The ritual of condemnation

In an excellent, angry essay on the contradictions of our collective response to the Charlie Hebdo atrocity, Sam Kriss makes this point:

The armed attack on the offices of Charlie Hebdo was a vile and senseless act of murder. I condemn it utterly, it repulses me, and my sympathies are entirely with the families and loved ones of the victims. I can only hope that the perpetrators are caught, and that they face justice. All this is true; I really do mean it. But it’s also politician-speak, inherently false. Read any article against the sacralisation of the magazine, especially one written by anyone from a Muslim background, and you’ll see a paragraph like this one, either strangely stilted (I utterly condemn…) or falsely slangy and overfamiliar (a bunch of gun-wielding cockwombles…). Why should this be necessary? Why do we feel the need to prove that, like all sane and decent people, we don’t somehow support the gunning down of ten innocent journalists? Why this ritualised catechism; why can’t we get straight to the point? Is this not itself a kind of restriction of free speech?

Continue reading “The ritual of condemnation”

Can Charlie Hebdo rise again?

The callous murder of ten journalists and two policemen yesterday in the centre of Paris is a landmark moment. The French now have their own 9/11 or 7/7. It’s certainly a defining moment in the history of freedom of expression too: on a par with the Rushdie fatwa.
It’s less than 24 hours since the atrocity and the murders are still at large, yet there is already so much to write about. With ‘moments’ such as this we experience cycles of news, comment, counter-comment and meta comment (i.e. comment on the comment). We seem to be experiencing all of these at once. Continue reading “Can Charlie Hebdo rise again?”

Our humanity drowns in the Mediterranean

Should the EU act to save illegal immigrants from drowning in the Mediterranean? Superficially, this question sounds a bit like one of those dilemmas presented by moral philosophers: do you switch the path of the runaway train so it kills one old man instead of a family of six?
But in this case, the question is not a like-for-like, life-for-life comparison. Instead, it boils down to whether we

    1. save the lives of dozens, or perhaps hundreds of illegal immigrants; or
    2. try to save a few million Euros of costs incurred by the Italian navy

    … and I suppose, a few million more Euros caused by the inconvenience of being stuck with a boat-load of Africans without identity documents.
    Students in ‘Introduction to Ethics’ seminars should not find this example particularly troubling. Since we are not weighing up human lives, a few humane heuristics will see us through. One of those is that if its a choice between people and money, you save the lives. When confronted with someone in clear and present danger, and the power to save them, we should not sit on our hands and watch them drown.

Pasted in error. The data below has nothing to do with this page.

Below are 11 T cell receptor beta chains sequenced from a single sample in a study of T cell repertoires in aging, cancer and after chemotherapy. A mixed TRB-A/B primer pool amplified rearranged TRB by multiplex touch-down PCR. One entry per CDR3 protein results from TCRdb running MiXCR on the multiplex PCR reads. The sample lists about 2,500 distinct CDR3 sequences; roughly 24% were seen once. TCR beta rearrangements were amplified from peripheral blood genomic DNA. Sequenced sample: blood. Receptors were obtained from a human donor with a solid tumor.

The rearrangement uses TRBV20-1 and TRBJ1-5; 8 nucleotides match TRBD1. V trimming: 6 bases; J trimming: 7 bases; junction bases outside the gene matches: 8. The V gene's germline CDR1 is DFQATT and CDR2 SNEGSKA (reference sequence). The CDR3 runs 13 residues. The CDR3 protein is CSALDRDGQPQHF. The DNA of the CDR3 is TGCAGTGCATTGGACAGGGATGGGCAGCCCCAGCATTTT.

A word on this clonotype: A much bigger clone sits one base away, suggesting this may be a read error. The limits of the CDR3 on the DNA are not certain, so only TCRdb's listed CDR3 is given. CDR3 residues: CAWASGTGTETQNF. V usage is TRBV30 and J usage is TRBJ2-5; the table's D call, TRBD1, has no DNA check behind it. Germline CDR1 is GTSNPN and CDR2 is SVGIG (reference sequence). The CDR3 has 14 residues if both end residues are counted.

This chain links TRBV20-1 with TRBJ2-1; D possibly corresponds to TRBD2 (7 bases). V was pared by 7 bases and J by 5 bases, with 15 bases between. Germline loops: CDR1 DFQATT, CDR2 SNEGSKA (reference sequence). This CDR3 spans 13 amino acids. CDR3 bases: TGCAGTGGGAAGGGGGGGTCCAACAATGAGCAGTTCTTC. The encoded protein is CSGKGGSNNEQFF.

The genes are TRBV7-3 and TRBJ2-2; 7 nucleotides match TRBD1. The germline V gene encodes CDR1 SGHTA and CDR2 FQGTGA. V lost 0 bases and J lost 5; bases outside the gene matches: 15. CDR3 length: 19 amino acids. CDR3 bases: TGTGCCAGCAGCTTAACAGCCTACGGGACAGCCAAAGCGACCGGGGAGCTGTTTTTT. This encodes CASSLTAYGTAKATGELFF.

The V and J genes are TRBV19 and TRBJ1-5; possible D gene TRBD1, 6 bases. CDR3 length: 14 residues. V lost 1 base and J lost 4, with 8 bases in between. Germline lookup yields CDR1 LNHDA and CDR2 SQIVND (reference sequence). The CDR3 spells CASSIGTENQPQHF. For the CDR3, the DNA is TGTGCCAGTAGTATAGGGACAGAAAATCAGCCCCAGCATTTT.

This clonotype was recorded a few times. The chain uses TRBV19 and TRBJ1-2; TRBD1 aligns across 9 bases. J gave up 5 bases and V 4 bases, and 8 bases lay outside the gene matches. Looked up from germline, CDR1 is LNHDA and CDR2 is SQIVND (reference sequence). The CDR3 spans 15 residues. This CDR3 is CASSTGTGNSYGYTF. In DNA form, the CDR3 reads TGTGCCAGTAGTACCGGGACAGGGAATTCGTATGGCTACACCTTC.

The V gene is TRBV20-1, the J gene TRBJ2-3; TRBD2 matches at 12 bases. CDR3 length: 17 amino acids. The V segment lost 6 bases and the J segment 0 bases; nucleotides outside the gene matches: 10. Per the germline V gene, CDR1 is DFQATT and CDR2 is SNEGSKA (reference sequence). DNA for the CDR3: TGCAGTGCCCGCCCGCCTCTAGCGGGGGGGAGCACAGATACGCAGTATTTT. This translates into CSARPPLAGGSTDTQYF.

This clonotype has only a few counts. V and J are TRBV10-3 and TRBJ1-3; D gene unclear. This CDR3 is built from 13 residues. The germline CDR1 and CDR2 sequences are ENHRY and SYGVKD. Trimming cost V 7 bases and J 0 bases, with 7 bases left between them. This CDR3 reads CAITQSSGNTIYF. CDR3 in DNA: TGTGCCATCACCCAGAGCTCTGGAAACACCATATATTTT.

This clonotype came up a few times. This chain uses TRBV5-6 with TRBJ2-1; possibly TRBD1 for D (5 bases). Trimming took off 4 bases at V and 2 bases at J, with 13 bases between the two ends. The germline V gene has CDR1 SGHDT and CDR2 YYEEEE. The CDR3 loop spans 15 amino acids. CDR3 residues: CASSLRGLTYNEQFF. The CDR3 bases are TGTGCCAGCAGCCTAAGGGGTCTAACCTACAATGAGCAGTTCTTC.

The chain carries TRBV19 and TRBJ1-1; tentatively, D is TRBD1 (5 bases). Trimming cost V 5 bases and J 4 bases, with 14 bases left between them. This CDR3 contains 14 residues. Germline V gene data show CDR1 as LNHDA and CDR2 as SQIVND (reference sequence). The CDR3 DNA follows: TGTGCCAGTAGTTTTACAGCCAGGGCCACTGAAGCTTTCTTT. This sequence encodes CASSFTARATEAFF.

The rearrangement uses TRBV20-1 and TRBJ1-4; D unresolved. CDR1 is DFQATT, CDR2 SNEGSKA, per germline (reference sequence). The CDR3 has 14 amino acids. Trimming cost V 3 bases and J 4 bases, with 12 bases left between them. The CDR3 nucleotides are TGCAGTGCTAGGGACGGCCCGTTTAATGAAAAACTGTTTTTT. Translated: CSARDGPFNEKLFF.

Really, what is so hard about that? Continue reading “Our humanity drowns in the Mediterranean”

    If you abdicate, that should be game over for the monarchy

    King Juan Carlos is to abdicate. I love this simple poster design, campaigning for a referendum on the future of the monarchy.
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    The abdication reminds me of the point I made in last week’s post about MP recalls, where I said:

    If the electorate cannot get rid of their representative outside of election time … I think its is only fair that the representatives cannot rid themselves of their electorate either.

    I think a similar principle holds for monarchies.  If the hereditary principle means that people cannot choose their head of state, then its inconsistent and wrong for the monarch to be able to choose whether or not they serve as head of state!  If we allow blood-lines to play a part in our constitution then we have to accept whatever gaffe-prone idiot that genetics throws up… and that idiot is stuck with the populous too.
    To my mind, a single abication undermines the whole idea of hereditary monarchy.  Any country where that happens should transition to a full democracy with an elected or legislature-appointed head of state (I prefer democracies with a nominal, not executive president but I’m sure there are arguments for and against both models).  I hope that the abdication of the Spanish King triggers a referendum that ends the anacronism.